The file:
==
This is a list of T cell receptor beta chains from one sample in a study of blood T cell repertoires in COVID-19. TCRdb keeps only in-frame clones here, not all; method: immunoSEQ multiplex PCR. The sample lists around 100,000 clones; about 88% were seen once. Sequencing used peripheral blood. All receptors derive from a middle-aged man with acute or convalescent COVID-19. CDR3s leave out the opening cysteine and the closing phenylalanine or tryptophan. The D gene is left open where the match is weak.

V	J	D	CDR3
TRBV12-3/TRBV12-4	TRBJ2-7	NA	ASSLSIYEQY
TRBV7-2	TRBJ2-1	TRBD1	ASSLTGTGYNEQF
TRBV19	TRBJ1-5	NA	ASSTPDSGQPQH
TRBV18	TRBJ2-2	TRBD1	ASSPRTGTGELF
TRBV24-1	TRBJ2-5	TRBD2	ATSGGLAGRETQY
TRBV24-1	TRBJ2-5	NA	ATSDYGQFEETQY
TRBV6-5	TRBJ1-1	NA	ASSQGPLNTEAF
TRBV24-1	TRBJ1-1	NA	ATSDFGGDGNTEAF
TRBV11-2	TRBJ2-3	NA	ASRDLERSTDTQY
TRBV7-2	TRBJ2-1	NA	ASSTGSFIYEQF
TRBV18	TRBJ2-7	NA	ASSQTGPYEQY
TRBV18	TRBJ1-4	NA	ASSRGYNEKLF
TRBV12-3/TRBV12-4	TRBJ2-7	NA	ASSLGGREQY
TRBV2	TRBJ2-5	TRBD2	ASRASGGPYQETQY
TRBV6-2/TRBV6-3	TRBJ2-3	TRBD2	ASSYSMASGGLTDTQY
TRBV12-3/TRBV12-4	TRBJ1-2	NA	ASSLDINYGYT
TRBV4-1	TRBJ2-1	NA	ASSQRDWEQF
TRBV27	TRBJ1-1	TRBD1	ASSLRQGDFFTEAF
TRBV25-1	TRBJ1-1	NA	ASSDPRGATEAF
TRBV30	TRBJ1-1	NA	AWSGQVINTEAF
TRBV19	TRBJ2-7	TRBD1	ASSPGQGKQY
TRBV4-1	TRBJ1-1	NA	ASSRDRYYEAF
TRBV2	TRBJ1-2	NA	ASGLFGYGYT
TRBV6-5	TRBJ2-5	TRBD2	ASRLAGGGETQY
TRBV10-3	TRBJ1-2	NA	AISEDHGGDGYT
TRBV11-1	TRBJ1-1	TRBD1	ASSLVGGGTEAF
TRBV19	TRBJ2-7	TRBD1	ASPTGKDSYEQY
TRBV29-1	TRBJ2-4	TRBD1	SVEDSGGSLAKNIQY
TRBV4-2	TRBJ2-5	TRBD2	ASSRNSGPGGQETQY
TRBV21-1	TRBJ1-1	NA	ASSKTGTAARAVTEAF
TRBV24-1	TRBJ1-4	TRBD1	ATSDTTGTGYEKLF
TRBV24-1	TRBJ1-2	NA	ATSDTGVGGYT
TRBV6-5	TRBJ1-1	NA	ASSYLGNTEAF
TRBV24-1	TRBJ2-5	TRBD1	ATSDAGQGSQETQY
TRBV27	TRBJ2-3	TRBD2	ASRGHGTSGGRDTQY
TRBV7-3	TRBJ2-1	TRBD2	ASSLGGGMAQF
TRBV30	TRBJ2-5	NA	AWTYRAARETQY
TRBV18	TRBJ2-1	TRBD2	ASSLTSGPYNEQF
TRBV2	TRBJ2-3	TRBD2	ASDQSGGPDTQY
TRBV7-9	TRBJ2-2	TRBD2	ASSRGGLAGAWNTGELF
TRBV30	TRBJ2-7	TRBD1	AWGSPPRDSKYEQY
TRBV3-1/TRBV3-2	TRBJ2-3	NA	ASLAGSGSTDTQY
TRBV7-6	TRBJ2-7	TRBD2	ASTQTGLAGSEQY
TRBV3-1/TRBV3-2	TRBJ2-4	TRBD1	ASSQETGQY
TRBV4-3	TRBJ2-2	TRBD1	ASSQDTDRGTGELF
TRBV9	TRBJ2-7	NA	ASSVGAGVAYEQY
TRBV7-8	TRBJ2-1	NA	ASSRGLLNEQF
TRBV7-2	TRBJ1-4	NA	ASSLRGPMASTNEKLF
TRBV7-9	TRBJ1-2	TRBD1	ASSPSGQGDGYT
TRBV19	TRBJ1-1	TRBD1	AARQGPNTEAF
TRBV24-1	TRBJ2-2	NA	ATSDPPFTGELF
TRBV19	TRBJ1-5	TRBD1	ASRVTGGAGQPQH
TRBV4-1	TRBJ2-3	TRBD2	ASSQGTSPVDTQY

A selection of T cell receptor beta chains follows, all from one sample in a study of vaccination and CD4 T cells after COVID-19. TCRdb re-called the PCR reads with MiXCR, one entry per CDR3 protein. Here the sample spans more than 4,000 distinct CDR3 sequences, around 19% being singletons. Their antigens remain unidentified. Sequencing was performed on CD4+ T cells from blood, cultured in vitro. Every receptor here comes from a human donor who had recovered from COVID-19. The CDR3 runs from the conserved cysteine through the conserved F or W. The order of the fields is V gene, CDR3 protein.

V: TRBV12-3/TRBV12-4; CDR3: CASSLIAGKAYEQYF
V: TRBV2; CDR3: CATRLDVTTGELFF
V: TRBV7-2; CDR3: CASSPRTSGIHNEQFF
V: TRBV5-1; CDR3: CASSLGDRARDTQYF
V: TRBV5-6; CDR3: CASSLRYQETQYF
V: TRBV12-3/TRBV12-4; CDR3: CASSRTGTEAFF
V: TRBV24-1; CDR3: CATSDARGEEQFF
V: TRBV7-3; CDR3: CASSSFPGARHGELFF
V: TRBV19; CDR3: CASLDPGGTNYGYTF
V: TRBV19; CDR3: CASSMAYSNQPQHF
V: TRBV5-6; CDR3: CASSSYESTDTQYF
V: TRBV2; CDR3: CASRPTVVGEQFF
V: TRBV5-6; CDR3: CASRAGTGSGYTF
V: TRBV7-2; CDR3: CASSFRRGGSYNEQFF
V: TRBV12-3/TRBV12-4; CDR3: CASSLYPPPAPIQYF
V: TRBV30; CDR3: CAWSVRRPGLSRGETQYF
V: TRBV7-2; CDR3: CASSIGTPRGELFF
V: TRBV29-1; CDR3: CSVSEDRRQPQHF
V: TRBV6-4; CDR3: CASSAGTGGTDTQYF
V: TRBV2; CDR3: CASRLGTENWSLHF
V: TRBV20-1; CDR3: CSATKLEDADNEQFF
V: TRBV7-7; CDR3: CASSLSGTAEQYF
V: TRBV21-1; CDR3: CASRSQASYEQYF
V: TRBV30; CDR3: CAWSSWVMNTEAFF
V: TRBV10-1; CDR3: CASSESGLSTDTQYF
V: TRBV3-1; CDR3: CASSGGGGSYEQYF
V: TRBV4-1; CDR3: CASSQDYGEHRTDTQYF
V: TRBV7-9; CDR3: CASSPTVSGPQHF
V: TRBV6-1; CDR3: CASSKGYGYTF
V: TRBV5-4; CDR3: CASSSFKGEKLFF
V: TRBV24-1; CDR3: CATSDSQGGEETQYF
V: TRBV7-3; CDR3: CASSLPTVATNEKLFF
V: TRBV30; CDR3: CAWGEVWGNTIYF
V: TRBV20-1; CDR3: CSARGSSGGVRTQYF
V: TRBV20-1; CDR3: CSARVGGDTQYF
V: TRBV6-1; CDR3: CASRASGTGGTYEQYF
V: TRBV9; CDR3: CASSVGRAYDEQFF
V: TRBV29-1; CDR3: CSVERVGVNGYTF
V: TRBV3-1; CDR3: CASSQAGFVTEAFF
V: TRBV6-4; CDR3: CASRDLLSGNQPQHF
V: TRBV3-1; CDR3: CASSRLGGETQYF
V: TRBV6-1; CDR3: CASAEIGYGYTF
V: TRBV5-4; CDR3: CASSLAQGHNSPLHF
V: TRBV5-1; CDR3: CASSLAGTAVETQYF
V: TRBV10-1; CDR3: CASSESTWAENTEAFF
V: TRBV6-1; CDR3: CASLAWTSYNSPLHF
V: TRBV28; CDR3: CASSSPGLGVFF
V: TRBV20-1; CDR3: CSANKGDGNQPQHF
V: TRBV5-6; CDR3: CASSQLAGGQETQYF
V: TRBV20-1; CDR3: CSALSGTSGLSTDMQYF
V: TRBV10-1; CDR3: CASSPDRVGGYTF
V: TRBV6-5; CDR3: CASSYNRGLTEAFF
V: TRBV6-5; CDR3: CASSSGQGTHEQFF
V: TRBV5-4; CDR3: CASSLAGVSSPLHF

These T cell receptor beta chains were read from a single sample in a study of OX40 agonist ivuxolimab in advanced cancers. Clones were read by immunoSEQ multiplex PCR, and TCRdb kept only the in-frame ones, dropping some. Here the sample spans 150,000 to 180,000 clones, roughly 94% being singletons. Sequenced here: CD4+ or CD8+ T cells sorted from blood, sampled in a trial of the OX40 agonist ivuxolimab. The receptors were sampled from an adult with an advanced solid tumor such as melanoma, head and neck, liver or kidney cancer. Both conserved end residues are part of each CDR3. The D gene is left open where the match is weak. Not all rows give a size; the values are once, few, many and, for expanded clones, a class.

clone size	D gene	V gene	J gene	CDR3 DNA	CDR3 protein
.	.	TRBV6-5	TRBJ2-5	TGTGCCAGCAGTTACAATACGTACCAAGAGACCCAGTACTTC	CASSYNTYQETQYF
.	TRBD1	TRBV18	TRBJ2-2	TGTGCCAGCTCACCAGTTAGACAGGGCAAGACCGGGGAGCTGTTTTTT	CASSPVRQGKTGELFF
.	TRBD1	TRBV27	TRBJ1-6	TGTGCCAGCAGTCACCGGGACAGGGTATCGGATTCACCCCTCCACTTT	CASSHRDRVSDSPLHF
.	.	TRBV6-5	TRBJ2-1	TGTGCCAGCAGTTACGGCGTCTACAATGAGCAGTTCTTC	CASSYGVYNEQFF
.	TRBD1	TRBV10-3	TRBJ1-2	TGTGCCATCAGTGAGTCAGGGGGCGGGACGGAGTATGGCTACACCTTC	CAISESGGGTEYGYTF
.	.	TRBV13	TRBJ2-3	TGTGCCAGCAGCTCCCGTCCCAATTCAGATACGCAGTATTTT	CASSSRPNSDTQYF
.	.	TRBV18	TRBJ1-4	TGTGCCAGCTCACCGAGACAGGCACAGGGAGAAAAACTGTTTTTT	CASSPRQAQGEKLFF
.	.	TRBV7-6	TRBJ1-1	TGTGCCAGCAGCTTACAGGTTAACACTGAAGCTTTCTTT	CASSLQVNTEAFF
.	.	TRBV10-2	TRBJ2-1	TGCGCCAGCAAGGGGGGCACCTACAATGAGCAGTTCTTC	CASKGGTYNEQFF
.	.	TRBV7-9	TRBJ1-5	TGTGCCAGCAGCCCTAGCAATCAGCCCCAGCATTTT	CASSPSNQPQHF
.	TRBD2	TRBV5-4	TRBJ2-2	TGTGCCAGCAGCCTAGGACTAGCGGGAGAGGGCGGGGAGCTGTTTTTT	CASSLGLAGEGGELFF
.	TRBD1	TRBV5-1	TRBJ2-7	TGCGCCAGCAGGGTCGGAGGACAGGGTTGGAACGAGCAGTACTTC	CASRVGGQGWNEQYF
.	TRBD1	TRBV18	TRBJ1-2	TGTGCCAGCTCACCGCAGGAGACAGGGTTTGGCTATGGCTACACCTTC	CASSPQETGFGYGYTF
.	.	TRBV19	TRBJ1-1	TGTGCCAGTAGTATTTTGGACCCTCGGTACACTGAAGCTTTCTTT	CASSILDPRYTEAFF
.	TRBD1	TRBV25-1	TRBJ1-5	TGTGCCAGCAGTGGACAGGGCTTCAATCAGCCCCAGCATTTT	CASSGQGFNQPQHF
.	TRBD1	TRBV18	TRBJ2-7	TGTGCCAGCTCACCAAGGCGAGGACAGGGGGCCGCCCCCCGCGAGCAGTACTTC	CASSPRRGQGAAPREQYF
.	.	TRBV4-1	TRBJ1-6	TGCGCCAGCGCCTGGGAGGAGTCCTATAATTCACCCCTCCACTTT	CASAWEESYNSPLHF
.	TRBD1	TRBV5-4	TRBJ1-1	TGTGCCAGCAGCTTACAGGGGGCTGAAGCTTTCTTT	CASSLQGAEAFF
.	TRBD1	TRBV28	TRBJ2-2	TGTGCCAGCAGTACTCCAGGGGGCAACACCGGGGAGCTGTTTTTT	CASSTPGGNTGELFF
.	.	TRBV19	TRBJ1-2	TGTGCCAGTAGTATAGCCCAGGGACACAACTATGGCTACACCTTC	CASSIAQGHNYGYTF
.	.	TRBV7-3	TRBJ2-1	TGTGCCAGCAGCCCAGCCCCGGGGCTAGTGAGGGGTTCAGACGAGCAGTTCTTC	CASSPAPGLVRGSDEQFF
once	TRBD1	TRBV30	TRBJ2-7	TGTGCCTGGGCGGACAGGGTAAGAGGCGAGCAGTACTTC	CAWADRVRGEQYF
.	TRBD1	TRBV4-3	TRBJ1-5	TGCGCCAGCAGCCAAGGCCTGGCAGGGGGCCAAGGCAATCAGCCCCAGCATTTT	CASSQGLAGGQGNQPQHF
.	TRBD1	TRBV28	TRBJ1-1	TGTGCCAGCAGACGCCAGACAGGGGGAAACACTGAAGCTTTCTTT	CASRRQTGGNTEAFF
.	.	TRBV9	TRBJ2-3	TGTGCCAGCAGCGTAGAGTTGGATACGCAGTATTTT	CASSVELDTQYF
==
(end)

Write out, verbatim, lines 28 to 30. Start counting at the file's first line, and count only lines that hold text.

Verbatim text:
TRBV11-1	TRBJ1-1	TRBD1	ASSLVGGGTEAF
TRBV19	TRBJ2-7	TRBD1	ASPTGKDSYEQY
TRBV29-1	TRBJ2-4	TRBD1	SVEDSGGSLAKNIQY